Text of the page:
Friends to honor doctor with garden
By John Johnston
She decided to halt chemotherapy treatments last June and enroll in hospice. Not because she was ready to die, but because she wanted to live again.
"It got to a point where I was feeling so bad from my chemo that it didn't make sense anymore to keep doing it," says Susan Montauk, 61, a family practice doctor from Fairview who was diagnosed with rectal cancer in the fall of 2007.
"I wasn't living."
The married mother of two grown children isn't sure how long she has left. "Considering my weakness," she says, "we're probably talking months."
She says too many people avoid talking about death. Not Montauk. She is, however, a bit embarrassed when it comes to discussing the Susan Louisa Montauk Memorial Garden. It will be built at the McMicken Health Collaborative, at 40 E. McMicken Ave. in Over-the-Rhine, which was completed in November and provides behavioral, medical, dental and supportive services for homeless people.
A concert to raise money for the garden will be held at 3 p.m. Feb. 6 at Montauk's church, St. John's Unitarian Universalist, 320 Resor Ave., Clifton.
Montauk has devoted much of her professional life to working with poor people, including the homeless and those with AIDS.
In the early 1990s, she was one of the few family doctors working with AIDS patients. In 2002, she jumped at the chance to work on the Cincinnati Health Care for the Homeless Mobile Van, which visits shelters throughout the city.
"The thing that makes our program so successful is physicians like Susan who are not afraid to hold, to touch, and to care for (homeless) patients," says Kate Bennett, president and CEO of the Cincinnati Health Network Inc. It operates the mobile van and is a partner in the McMicken Health Collaborative with the city of Cincinnati, the CincySmiles Foundation and Montauk's employer, the University of Cincinnati Department of Family and Community Medicine.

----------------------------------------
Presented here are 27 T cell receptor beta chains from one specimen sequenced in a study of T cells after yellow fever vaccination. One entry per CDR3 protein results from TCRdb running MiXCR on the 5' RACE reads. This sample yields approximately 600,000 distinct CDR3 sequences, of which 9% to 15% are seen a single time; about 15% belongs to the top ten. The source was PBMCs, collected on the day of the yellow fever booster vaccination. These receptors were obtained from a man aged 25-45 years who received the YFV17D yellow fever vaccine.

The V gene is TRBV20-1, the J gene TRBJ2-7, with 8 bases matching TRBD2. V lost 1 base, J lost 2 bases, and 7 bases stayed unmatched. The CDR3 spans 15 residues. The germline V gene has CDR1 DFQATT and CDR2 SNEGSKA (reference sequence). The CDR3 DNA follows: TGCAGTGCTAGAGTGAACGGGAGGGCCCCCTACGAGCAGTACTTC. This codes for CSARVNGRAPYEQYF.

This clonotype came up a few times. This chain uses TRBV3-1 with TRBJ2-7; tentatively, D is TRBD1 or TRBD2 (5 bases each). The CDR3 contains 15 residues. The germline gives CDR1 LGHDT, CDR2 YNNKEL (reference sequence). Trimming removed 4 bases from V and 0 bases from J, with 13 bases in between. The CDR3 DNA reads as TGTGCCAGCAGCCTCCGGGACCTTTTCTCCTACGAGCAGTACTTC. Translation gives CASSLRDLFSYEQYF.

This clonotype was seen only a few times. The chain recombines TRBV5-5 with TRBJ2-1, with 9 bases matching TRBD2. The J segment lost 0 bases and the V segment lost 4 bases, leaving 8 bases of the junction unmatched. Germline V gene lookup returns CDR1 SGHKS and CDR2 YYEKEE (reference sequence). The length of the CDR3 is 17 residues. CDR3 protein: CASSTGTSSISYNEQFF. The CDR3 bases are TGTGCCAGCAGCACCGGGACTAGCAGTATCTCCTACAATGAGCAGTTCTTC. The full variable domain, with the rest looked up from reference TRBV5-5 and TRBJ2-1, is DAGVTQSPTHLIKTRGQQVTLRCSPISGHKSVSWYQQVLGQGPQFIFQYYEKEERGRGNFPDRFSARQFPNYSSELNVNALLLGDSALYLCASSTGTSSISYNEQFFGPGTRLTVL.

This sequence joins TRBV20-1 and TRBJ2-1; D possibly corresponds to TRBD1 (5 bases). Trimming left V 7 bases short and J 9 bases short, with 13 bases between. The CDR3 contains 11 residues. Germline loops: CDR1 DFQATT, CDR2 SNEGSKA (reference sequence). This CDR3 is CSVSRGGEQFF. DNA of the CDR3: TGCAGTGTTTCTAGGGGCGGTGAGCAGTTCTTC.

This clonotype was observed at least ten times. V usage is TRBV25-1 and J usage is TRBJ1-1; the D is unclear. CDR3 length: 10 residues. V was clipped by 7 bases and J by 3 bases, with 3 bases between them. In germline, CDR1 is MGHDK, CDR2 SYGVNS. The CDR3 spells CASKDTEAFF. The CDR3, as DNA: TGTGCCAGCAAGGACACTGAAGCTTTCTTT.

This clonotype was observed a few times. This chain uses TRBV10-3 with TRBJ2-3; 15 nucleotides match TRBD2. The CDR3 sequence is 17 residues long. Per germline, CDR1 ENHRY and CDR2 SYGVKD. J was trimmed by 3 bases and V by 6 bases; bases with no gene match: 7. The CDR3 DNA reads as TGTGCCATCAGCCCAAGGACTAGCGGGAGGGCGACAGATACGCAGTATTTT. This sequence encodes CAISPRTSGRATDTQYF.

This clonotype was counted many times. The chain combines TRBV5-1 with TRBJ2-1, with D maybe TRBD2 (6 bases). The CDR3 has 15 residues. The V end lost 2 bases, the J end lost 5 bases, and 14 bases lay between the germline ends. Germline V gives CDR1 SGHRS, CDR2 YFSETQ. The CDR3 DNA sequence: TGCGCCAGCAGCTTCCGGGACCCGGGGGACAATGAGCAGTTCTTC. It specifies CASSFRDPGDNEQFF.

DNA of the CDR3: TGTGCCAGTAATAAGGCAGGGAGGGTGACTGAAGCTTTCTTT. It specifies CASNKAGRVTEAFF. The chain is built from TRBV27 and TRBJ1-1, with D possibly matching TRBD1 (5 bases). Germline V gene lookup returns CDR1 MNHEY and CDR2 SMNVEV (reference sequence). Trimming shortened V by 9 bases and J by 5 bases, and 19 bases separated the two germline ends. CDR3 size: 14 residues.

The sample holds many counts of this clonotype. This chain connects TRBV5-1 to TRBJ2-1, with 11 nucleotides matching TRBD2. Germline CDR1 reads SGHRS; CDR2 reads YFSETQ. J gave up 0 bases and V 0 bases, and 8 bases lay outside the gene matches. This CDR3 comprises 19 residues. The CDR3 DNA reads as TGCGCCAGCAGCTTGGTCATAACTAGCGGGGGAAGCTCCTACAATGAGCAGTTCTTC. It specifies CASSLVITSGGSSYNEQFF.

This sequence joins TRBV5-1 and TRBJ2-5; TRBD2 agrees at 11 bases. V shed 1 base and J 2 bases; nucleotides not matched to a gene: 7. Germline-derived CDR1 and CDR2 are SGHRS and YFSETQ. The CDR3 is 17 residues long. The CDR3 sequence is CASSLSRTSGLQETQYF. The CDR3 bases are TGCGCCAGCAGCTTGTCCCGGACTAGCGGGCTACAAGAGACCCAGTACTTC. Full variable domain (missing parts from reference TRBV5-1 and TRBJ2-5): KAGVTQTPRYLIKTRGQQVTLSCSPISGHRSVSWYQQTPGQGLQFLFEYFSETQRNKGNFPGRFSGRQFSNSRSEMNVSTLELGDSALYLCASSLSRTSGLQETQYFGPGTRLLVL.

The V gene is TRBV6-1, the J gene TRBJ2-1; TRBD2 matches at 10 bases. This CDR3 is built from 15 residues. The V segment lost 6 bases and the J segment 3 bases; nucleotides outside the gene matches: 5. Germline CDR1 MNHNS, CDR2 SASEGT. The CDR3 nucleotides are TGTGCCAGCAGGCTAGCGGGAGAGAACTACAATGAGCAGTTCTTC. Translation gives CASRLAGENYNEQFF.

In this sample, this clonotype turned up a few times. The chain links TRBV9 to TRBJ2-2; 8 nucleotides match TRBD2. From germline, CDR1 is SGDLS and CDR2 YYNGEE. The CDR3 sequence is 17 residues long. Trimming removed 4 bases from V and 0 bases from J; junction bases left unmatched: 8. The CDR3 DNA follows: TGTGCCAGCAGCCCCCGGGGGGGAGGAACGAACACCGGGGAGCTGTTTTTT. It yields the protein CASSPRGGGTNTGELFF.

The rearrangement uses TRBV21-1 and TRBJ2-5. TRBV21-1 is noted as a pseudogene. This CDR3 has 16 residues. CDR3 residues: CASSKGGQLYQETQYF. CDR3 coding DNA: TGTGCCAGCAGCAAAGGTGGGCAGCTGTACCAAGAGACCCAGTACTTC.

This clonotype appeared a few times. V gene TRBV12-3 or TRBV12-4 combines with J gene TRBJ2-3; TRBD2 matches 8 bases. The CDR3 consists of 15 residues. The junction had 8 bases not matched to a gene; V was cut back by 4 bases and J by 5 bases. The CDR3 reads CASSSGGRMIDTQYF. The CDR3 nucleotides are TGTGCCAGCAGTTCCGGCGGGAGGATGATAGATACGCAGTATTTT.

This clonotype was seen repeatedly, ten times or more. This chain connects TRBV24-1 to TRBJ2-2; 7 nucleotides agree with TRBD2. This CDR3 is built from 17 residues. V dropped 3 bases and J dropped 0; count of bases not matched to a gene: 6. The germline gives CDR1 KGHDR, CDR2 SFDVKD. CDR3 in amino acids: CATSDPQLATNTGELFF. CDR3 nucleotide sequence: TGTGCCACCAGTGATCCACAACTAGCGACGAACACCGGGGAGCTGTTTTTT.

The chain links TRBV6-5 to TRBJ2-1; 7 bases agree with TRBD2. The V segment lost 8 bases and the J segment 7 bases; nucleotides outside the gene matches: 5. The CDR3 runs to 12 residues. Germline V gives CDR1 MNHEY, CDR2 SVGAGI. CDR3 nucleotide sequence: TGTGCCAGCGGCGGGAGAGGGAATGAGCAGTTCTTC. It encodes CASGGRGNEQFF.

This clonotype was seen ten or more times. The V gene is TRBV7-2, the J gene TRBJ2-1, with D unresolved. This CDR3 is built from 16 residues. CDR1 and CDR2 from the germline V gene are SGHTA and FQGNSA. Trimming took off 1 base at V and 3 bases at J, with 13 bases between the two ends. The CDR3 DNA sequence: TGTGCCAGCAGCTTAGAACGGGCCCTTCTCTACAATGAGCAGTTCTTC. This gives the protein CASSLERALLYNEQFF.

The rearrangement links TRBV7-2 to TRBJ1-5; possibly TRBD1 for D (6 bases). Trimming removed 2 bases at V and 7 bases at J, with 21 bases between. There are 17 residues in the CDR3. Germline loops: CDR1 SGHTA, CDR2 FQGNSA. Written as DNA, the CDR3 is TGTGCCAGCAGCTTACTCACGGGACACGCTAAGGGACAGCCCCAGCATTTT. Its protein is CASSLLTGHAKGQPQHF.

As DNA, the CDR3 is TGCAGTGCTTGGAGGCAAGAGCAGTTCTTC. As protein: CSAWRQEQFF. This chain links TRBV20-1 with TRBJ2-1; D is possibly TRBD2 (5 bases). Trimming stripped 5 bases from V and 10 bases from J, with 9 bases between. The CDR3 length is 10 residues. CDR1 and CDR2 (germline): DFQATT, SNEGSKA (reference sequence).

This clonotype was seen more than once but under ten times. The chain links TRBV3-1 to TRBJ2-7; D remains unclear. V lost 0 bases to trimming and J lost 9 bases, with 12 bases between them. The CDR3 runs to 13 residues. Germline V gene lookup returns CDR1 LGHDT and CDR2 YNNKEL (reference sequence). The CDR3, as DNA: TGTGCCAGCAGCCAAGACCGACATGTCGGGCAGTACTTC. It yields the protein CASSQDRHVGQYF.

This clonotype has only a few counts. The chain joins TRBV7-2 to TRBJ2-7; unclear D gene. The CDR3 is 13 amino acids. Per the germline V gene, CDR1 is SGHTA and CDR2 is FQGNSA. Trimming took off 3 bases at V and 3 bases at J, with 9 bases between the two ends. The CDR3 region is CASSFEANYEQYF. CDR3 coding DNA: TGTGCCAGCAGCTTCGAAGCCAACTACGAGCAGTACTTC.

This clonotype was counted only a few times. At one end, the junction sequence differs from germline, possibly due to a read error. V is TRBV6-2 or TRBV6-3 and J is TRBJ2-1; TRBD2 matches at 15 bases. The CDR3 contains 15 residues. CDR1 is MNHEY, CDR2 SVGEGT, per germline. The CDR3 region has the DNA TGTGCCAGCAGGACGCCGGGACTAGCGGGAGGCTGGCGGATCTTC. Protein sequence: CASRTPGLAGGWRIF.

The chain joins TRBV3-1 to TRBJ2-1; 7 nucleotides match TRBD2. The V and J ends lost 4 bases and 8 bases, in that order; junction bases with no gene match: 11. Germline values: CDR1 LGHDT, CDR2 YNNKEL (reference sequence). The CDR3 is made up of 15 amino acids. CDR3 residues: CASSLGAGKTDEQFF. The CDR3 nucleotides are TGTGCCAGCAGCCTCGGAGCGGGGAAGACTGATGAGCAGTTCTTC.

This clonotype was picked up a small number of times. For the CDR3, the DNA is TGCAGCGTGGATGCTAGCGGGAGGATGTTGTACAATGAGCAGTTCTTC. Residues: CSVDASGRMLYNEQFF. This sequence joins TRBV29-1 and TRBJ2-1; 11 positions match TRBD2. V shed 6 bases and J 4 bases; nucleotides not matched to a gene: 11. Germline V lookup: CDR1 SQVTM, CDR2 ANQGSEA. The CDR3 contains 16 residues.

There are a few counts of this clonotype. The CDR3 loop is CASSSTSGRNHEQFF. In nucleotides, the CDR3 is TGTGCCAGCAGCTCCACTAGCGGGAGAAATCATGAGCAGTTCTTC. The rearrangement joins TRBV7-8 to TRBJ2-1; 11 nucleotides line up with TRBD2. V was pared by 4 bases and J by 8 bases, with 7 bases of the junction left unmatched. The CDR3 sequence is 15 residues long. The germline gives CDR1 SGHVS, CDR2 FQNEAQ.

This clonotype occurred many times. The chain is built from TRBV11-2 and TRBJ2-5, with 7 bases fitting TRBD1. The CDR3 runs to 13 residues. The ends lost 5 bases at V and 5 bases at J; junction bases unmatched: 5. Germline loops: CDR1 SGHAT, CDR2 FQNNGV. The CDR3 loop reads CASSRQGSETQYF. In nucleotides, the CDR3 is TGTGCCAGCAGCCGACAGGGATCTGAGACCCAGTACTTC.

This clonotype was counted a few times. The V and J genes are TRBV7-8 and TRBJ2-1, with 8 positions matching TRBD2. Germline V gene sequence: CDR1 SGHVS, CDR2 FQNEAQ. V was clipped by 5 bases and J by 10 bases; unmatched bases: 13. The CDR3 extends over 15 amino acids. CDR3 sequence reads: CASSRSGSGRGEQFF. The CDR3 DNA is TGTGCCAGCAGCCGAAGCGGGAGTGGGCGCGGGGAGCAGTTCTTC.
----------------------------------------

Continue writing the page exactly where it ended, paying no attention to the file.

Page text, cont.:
"With Susan, it always was, and still is, the comfort and well-being of her patients that came before anything else," Bennett says.
When attorney Scott Knox, a friend of Montauk's, gave a $3,000 gift to Health Care for the Homeless, team members decided to use it to honor the doctor. Colleagues knew the best way to do that was with a garden.
"Gardens are real important to me," Montauk says, resting at home in an easy chair next to a window where roses and irises are visible in warm weather months. "Gardens are how I relax."
As the idea has evolved and grown, so has the cost, now at $30,000. Landscape architects Human Nature donated their time to design the garden, which will feature a fountain made for Montauk and her husband, Stan Loeb, by Kenton Brett. The garden will be surrounded by a wrought iron fence, but will be accessible to anyone.
About $18,000 is still needed.
A Montauk colleague, Dr. Kathleen Downey, hopes a general contractor and garden centers will step forward to help make the project a reality.
When it's finished, "I want it to be a space where people can feel calm, a place to just take a breath," Montauk says.
By enlisting the help of Hospice of Cincinnati, she's been able to manage her nausea and pain. She receives weekly visits from a nurse. And regular sessions with an art therapist "have really gotten me back into some of the art I used to do. The more you can do that, the more you feel like you're living," she says.
"I want to be living until I die."Additional Facts
If you go
What: Music for Hope, a benefit for the Susan Louisa Montauk Memorial Garden.
When: 3 p.m. Feb. 6.
Where: St. John's Unitarian Universalist Church, 320 Resor Ave., Clifton.
Performing: Muse Cincinnati Women's Choir; Cincinnati Men's Choir; the Chancel Choir of St. John's Unitarian Universalist Church.
Donations: Will be accepted at the concert; or checks can be made payable to the Cincinnati Health Network and sent to Dr. Kathleen Downey, 9002 Daly Road, Cincinnati, 45231.
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